After two weeks of rest the 1. RO was again placed on alert at Hajmáskér for the defence of Budapest, which the Soviet advance was now threatening, again after disposing of a battery of equipment (The Rátz Battery rearmed) the unit was attached to ‘Csoport Billnitzer, essentially constituted of assault artillery fighting on foot.
During the months of November and December 1944 the assault gunners of the 1. RO were engaged on foot (mostly) in the sector of Vecsés-Maglad-Ecser (around Pest) attached to the 1st Hungarian Armoured Division. Assigned to another position, Ornagy Doóry was replaced by 1st Lieutenant Wáczek having recovered from his wounds. He was gravely wounded again on the 19th November North of Vecsés during a reconnaissance mission, 1st Lieutenant Sándor who was to be the last commander of the RO replaced him.
On the 4th of December 1944, from the island of Csepel, the Soviets achieved a foothold on the West shore of the Danube with the intention of rapidly breaking through the Margarete line to take Budapest from behind. They threw themselves against the defenses of the 271st Volksgrenadier Division and of the 239th Sturmartillerie-Brigade. On the 5th December at sunrise, without receiving orders to do so 1st Lieutenant Rátz led his Battery out of the sector he was assigned to join with the 10th RO (commanded by Százados (Captain) Sándor Hanák) at Székesfehérvár. This unconventional initiative provoked the wrath of the General-Major Billnitzer, however no charges were brought to 1st Lieutenant Rátz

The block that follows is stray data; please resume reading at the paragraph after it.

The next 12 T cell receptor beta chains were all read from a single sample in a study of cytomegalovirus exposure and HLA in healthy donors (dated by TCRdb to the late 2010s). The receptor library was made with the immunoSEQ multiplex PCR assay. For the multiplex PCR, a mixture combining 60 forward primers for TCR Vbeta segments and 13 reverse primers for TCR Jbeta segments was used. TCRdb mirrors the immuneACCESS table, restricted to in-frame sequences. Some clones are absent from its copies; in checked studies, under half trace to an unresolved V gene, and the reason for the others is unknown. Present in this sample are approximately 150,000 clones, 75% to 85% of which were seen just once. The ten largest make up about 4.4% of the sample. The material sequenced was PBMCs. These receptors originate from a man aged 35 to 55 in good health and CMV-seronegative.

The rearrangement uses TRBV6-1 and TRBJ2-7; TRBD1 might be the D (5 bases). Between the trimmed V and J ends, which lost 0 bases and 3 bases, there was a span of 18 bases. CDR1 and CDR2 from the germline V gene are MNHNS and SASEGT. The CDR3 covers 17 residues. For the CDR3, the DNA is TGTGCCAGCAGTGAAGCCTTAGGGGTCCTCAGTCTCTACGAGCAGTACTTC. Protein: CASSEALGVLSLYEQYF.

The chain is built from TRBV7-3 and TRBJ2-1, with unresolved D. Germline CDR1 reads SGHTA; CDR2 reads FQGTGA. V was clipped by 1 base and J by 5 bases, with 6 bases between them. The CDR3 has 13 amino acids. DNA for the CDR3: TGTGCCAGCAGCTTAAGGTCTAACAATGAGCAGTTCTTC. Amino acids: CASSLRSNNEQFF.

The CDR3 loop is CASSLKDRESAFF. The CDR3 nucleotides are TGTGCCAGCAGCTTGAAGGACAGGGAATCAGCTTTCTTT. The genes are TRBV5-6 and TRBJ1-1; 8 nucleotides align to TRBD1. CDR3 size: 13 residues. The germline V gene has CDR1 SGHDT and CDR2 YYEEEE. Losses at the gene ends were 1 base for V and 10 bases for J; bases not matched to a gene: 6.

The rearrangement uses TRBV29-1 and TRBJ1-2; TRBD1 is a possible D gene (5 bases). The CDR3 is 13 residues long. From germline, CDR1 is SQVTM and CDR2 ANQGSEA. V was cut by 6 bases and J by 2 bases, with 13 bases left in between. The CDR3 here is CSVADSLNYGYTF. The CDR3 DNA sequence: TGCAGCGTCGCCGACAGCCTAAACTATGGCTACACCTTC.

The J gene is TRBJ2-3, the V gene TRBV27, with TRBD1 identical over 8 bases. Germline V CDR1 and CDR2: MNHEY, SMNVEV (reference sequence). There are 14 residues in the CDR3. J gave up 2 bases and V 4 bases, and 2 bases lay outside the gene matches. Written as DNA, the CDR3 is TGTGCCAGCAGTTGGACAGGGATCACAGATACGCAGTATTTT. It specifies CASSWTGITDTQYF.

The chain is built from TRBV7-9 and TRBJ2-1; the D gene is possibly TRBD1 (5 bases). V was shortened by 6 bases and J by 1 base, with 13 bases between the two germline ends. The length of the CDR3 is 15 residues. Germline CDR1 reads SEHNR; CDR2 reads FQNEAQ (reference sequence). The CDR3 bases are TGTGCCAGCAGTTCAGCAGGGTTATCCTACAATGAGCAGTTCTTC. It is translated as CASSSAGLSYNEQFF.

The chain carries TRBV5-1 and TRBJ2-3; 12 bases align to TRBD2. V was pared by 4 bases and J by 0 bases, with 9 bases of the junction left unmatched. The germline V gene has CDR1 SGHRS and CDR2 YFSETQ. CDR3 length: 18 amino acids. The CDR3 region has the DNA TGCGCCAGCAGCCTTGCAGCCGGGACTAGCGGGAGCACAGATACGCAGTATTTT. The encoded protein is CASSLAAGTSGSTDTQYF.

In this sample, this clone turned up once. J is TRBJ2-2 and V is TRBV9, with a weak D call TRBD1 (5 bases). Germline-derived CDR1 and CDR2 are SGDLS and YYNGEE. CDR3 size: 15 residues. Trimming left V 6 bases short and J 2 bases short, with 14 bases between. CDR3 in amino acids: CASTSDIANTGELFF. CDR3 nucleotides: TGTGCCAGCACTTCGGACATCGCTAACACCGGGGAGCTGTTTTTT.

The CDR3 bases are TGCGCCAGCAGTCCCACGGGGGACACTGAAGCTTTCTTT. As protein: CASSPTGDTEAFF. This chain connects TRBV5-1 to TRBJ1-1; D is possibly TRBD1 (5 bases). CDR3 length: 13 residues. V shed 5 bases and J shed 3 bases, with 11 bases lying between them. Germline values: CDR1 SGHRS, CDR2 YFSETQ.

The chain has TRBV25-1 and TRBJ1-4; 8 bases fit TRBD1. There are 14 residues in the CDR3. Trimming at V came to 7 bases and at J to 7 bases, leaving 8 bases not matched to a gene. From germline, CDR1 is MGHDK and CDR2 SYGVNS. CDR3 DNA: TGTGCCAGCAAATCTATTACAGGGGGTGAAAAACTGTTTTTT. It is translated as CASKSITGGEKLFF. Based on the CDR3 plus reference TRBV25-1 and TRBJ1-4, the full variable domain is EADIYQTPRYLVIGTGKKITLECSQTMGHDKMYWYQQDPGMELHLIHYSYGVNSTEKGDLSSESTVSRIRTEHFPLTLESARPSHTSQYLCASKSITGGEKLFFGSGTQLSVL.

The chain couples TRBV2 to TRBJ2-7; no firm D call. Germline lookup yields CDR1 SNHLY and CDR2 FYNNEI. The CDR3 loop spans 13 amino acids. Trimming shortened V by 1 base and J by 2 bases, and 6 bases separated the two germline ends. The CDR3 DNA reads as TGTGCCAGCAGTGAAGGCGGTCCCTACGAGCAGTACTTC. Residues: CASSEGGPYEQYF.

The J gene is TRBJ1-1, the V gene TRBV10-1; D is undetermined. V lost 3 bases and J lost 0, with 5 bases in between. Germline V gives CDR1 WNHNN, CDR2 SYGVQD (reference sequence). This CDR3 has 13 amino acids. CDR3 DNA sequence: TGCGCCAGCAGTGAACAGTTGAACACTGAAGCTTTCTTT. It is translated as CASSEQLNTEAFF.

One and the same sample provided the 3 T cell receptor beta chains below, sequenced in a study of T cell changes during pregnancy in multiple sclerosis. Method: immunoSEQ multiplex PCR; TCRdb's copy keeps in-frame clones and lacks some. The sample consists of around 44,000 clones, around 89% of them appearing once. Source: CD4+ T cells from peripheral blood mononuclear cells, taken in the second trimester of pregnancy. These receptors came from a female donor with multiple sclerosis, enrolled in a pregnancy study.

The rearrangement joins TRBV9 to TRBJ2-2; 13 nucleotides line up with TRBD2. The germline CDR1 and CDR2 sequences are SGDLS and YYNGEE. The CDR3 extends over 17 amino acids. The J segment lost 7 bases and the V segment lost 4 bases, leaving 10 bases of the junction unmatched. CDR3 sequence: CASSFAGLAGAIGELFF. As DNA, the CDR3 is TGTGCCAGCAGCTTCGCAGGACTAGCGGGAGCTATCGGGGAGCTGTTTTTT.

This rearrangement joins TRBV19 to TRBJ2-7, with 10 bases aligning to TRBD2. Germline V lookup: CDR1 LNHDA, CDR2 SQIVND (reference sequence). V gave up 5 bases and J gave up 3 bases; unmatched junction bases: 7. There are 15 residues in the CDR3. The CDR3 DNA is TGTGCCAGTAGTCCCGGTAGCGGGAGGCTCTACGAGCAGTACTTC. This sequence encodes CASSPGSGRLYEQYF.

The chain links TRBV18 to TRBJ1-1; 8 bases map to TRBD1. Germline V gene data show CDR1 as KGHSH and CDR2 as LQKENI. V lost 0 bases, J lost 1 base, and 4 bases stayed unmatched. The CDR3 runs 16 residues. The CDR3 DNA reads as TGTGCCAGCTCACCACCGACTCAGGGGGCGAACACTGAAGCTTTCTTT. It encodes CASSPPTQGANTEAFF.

On the 8th December 1944, attached to the 271st Volksgrenadier Division, the 10th RO were engaged south of Baracsta, with the Üteg of 1st Lieutenant Rátz, in all 10 Zrinyi took part in the engagement, the close protection of the assault howitzers was provided by the 10th Motorised Assault Company of Lieutenant Harkay (A special unit organically attached to the 10th RO and mostly constituted of soldiers from destroyed or routed units armed with sub machine guns) and German ground forces. That evening the Soviets sustained heavy losses, the RO with Captain Hanák as its commander returned to Martonvásár where the RO and German Divisional headquarters were located with several prisoners and considerable amounts of captured material (according to documents of the time). No less than 7x 76.2mm antitank guns were captured, 1 x heavy howitzer, 6 x 76.2mm antitank guns and an antitank gun of inferior caliber were amongst others destroyed. The officers were commended by the commander of the 271st Volksgrenadier Division, some receiving the Iron Cross for their actions.